a principle guiding action. For Kant, concepts are rules, the understanding is the faculty of rules, and our use of rules is central to our account of objectivity. Much of Wittgenstein's discussion of following a rule runs parallel to the Kantian insight that rules do not determine their own application. The question of what gives a rule authority and holds it and its application in place led to the rejection of the possibility of a private language and Wittgenstein's emphasis on practices and forms of life. Interrelations among rules, roles and practices are central concerns in the philosophy of social science. Discussions of what constitutes a legal rule and how such rules have normative force are main features of the philosophy of law.

rule utilitarianism
a version of utilitarianism in which general rules rather than acts are assessed for utility, thus shifting concern from individuals to practices and institutions. Acts are endorsed not in their own right, but because they accord with practices or institutions which meet the test of maximizing utility.

Russell's Paradox
a paradox based on the notion of class membership discovered by Bertrand Russell and undermining the crucial notion of class or set in Frege's foundations of mathematics. The paradox led to important changes in set theory and in the notion of a set, in part also to prevent further paradoxes from arising. The paradox arises from asking whether the class of all classes that are not members of themselves is a member of itself.

negative and positive sanctions are punishments or rewards for behaviour that transgresses or is in accord with a rule.

in logic, the shortest propostional fucntion in which a logical operator occurs. Scope ambiguities are common in ordinary language but are eliminable during formalization.

in the study of language, semantics is concerned with the meaning of words, expressions and sentences, often in relation to reference and truth. Semantics is contrasted with syntax (the study of logical or grammatical form) and pragmatics (the study of the contribution of contextual factors to the meaning of what language users say). Meta-semantic theories study key semantic notions such as meaning and truth and how these notions are related.

sense data in empiricist theories of perception, which were popular earlier this century, that which is given by the senses. Questions arise concerning whether anything is purely given in perception, what might be given, and how what is given might be related to the external objects of common sense.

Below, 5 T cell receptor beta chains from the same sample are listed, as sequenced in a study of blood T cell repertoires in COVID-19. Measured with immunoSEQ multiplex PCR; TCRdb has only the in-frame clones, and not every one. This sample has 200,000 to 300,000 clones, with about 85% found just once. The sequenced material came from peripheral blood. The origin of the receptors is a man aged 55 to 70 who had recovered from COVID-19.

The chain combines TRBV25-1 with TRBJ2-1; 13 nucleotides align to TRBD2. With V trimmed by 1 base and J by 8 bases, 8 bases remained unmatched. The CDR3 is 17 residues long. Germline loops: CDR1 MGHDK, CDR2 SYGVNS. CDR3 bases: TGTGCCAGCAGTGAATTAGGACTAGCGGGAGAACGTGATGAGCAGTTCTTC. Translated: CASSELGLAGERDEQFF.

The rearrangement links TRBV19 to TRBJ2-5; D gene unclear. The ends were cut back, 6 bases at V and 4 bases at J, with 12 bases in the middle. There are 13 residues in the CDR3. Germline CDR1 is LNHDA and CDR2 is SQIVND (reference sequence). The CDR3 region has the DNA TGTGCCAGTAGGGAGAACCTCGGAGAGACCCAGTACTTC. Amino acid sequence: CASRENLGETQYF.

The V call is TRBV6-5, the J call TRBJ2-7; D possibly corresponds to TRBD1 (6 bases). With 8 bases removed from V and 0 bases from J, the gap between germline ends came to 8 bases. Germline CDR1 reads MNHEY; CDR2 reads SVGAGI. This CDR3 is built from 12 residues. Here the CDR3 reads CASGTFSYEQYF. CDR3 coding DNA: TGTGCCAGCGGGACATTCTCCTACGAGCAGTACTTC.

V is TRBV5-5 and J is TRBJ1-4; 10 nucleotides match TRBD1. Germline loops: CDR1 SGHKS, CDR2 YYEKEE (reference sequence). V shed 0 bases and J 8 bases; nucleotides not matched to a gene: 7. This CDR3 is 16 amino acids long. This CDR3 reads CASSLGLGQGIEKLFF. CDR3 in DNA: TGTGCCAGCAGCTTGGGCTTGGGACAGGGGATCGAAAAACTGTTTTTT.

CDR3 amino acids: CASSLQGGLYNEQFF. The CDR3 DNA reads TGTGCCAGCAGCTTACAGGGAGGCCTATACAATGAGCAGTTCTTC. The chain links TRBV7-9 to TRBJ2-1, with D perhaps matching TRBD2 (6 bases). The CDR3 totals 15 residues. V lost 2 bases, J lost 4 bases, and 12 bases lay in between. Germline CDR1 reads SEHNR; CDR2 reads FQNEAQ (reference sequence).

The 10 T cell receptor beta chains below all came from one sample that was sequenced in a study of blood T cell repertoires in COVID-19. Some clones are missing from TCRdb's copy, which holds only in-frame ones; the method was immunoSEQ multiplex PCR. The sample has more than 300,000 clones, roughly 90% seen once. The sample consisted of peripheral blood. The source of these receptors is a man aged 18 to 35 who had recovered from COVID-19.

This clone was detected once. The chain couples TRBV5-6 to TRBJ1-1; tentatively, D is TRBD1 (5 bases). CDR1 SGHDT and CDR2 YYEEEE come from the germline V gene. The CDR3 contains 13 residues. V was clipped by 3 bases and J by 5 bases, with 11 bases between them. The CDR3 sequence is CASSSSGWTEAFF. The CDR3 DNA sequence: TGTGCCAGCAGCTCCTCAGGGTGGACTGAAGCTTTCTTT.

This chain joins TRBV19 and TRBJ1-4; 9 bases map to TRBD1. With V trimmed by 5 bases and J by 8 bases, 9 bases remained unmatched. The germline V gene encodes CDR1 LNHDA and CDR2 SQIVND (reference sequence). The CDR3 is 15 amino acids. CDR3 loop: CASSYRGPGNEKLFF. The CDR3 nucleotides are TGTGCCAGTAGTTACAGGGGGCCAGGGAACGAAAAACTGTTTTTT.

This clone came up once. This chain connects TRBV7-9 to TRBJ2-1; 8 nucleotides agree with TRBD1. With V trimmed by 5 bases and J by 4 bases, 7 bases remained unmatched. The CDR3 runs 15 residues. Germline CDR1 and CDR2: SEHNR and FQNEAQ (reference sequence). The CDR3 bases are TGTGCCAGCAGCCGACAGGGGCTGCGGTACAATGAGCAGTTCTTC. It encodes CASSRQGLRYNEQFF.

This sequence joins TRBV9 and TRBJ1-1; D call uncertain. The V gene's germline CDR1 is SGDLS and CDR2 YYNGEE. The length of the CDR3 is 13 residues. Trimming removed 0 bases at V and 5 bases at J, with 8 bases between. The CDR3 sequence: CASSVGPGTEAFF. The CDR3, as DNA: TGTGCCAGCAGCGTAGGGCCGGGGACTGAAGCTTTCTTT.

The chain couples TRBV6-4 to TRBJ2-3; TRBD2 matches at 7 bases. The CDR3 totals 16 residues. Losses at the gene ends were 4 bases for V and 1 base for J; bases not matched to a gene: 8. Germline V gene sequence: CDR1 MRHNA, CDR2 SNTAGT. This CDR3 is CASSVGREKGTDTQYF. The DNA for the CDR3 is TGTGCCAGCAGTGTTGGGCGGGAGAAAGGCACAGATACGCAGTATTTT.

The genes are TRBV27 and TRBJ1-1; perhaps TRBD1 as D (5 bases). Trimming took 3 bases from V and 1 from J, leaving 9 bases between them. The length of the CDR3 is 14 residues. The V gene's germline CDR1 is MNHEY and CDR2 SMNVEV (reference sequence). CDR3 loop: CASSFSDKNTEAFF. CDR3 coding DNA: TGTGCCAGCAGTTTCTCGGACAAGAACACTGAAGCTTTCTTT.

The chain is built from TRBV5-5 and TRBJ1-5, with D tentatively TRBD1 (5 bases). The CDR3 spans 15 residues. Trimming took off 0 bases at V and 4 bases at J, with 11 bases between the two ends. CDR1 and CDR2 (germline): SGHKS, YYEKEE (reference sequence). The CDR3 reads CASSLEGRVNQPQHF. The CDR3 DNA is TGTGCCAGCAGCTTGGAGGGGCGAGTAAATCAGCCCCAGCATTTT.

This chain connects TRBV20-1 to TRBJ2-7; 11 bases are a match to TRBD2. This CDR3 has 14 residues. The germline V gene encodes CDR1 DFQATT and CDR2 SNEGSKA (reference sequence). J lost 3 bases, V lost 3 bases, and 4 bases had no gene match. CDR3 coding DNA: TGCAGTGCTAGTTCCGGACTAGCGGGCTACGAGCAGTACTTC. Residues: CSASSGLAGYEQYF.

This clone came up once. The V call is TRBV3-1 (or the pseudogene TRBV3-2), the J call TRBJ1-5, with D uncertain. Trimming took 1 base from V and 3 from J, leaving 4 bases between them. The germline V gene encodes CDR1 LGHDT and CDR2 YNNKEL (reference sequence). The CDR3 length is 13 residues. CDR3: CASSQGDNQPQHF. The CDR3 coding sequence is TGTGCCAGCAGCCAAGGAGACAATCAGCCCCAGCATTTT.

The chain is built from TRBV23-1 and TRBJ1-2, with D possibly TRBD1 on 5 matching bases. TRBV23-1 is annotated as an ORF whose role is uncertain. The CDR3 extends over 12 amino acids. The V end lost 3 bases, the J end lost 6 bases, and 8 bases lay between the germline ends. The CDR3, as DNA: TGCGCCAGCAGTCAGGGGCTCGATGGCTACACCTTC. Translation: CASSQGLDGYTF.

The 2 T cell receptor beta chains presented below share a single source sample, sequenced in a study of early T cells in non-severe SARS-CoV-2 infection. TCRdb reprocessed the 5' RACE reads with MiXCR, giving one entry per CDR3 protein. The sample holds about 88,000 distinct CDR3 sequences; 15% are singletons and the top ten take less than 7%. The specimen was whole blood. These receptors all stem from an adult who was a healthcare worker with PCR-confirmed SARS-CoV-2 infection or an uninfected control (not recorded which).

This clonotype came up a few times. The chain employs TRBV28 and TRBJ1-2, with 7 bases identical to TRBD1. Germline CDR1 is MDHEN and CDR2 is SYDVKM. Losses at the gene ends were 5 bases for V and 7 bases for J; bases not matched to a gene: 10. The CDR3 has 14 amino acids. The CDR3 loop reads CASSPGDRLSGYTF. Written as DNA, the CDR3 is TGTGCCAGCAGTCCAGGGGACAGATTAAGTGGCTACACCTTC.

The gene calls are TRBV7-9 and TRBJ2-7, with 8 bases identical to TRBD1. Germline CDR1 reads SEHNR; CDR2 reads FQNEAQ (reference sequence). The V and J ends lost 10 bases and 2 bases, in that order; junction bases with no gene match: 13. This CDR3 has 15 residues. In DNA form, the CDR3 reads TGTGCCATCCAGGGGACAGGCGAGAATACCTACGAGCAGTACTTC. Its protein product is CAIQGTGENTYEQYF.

a set is a collection of definite distinguishable entities. Set theory, however, allows for the null set: the set that has not members.

social contract
an actual or hypothetical contract providing the legitimate basis of sovereignty and civil society and of the rights and duties constituting the role of citizen. The contract can be agreed between people and a proposed sovereign or among the people themselves.

the view confining reality to oneself and one's experiences.

subjective-objective distinction
distinction the subject contributes what is subjective to such things as perceptual, moral and aesthetic judgement and experience; the objects of such judgements and experience contribute what is objective. The subjective seems prone to variation among subjects, while the objective appears to provide a basis for universal agreement. There is disagreement over the contribution of the subject and the object to such judgements. Different notions of objectivity might be suitable in different domains. Historical judgements, for example, might be objective if the historian making them is unbiased rather than through having a favoured relation to relevant objects.

a change which both cancels and preserves an entity or concept by raising it to a higher level. The full complex meaning of this term (aufheben in German) was established by Hegel.

something which can exist by itself, is the substrate underlying the existence of other things, and is the subject of which other things are predicated. In his Metaphysics Aristotle considered what can be substance: matter, form, or a combination of matter and form. According to various criteria he used, different answers seemed plausible, although he finally preferred form. Seventeenth-century philosophers, including Descartes, Spinoza and Leibniz, came to strikingly different solutions to the problem of what qualifies as being substance. Locke's account seems to suggest an unknowable substratum which falls out of any account of knowledge, but it can also be seen to offer a corpuscular substrate linked to his doctrine of primary qualities and their explanatory role in science.

sui generis
literally, of its own kind, or unique.

a property F supervenes on a property G, firstly, if anything which has property F has it in virtue of having property G and, secondly, if something has property F in virtue of having property G, then anything else having property G would also have to possess property F. Supervenienceis intended to allow for non-reductive relations among hierarchies of properties.

an argument according to Aristotle's logical theory involving a major premise, a minor premise, and a conclusion.

things-in-themselves Kant distinguished appearances (phenomena) from things-in-themselves (noumena). Things-in-themselves are meant to exist independently of how we experience them, in particular independently of space, time and the categories.

for Frege, a thought is the sense of a sentence which can be used to make an assertion or to ask a question that is answerable by either 'Yes' or 'No'. The contents of thoughts can be true or false. Thoughts in this sense are logical or conceptual rather than a matter of individual psychology. Different individuals may share the same thought, although they cannot share the same act of thinking.